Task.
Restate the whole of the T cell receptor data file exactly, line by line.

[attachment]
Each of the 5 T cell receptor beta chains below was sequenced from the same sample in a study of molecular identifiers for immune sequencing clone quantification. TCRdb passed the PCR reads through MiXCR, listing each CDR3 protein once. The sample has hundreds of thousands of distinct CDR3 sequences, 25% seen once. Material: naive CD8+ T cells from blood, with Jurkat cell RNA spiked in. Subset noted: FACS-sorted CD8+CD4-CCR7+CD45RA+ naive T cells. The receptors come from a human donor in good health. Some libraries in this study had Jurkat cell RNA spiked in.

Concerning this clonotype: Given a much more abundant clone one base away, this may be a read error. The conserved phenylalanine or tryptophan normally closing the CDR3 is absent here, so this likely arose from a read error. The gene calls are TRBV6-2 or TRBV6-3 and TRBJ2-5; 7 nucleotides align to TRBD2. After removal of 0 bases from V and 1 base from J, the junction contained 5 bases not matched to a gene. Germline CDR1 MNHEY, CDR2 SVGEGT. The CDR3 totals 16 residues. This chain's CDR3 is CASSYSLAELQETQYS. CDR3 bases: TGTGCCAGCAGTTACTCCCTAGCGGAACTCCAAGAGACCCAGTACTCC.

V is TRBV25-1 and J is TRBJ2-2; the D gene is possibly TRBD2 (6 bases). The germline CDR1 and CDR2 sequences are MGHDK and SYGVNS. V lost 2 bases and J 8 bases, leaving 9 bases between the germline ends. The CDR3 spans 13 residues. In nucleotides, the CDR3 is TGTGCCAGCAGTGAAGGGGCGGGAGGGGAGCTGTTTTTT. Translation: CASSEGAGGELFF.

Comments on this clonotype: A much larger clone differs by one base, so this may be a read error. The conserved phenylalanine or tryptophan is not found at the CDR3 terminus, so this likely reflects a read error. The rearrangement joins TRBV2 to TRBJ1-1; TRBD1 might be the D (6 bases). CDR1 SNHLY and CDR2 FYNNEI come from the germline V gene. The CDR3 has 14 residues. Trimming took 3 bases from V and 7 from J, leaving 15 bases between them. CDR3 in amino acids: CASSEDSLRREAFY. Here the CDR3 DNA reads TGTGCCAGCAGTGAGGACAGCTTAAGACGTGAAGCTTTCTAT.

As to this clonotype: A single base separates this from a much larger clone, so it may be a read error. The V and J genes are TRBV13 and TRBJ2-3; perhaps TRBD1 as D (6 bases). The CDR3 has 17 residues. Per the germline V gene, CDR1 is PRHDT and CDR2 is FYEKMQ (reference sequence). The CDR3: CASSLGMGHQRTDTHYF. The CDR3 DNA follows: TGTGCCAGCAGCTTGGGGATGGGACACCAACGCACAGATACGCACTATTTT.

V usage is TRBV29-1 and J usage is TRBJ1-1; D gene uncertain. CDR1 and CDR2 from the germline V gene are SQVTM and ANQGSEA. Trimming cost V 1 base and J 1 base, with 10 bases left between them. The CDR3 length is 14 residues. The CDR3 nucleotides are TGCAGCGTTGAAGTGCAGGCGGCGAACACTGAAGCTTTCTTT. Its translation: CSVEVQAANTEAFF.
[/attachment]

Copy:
Each of the 5 T cell receptor beta chains below was sequenced from the same sample in a study of molecular identifiers for immune sequencing clone quantification. TCRdb passed the PCR reads through MiXCR, listing each CDR3 protein once. The sample has hundreds of thousands of distinct CDR3 sequences, 25% seen once. Material: naive CD8+ T cells from blood, with Jurkat cell RNA spiked in. Subset noted: FACS-sorted CD8+CD4-CCR7+CD45RA+ naive T cells. The receptors come from a human donor in good health. Some libraries in this study had Jurkat cell RNA spiked in.

Concerning this clonotype: Given a much more abundant clone one base away, this may be a read error. The conserved phenylalanine or tryptophan normally closing the CDR3 is absent here, so this likely arose from a read error. The gene calls are TRBV6-2 or TRBV6-3 and TRBJ2-5; 7 nucleotides align to TRBD2. After removal of 0 bases from V and 1 base from J, the junction contained 5 bases not matched to a gene. Germline CDR1 MNHEY, CDR2 SVGEGT. The CDR3 totals 16 residues. This chain's CDR3 is CASSYSLAELQETQYS. CDR3 bases: TGTGCCAGCAGTTACTCCCTAGCGGAACTCCAAGAGACCCAGTACTCC.

V is TRBV25-1 and J is TRBJ2-2; the D gene is possibly TRBD2 (6 bases). The germline CDR1 and CDR2 sequences are MGHDK and SYGVNS. V lost 2 bases and J 8 bases, leaving 9 bases between the germline ends. The CDR3 spans 13 residues. In nucleotides, the CDR3 is TGTGCCAGCAGTGAAGGGGCGGGAGGGGAGCTGTTTTTT. Translation: CASSEGAGGELFF.

Comments on this clonotype: A much larger clone differs by one base, so this may be a read error. The conserved phenylalanine or tryptophan is not found at the CDR3 terminus, so this likely reflects a read error. The rearrangement joins TRBV2 to TRBJ1-1; TRBD1 might be the D (6 bases). CDR1 SNHLY and CDR2 FYNNEI come from the germline V gene. The CDR3 has 14 residues. Trimming took 3 bases from V and 7 from J, leaving 15 bases between them. CDR3 in amino acids: CASSEDSLRREAFY. Here the CDR3 DNA reads TGTGCCAGCAGTGAGGACAGCTTAAGACGTGAAGCTTTCTAT.

As to this clonotype: A single base separates this from a much larger clone, so it may be a read error. The V and J genes are TRBV13 and TRBJ2-3; perhaps TRBD1 as D (6 bases). The CDR3 has 17 residues. Per the germline V gene, CDR1 is PRHDT and CDR2 is FYEKMQ (reference sequence). The CDR3: CASSLGMGHQRTDTHYF. The CDR3 DNA follows: TGTGCCAGCAGCTTGGGGATGGGACACCAACGCACAGATACGCACTATTTT.

V usage is TRBV29-1 and J usage is TRBJ1-1; D gene uncertain. CDR1 and CDR2 from the germline V gene are SQVTM and ANQGSEA. Trimming cost V 1 base and J 1 base, with 10 bases left between them. The CDR3 length is 14 residues. The CDR3 nucleotides are TGCAGCGTTGAAGTGCAGGCGGCGAACACTGAAGCTTTCTTT. Its translation: CSVEVQAANTEAFF.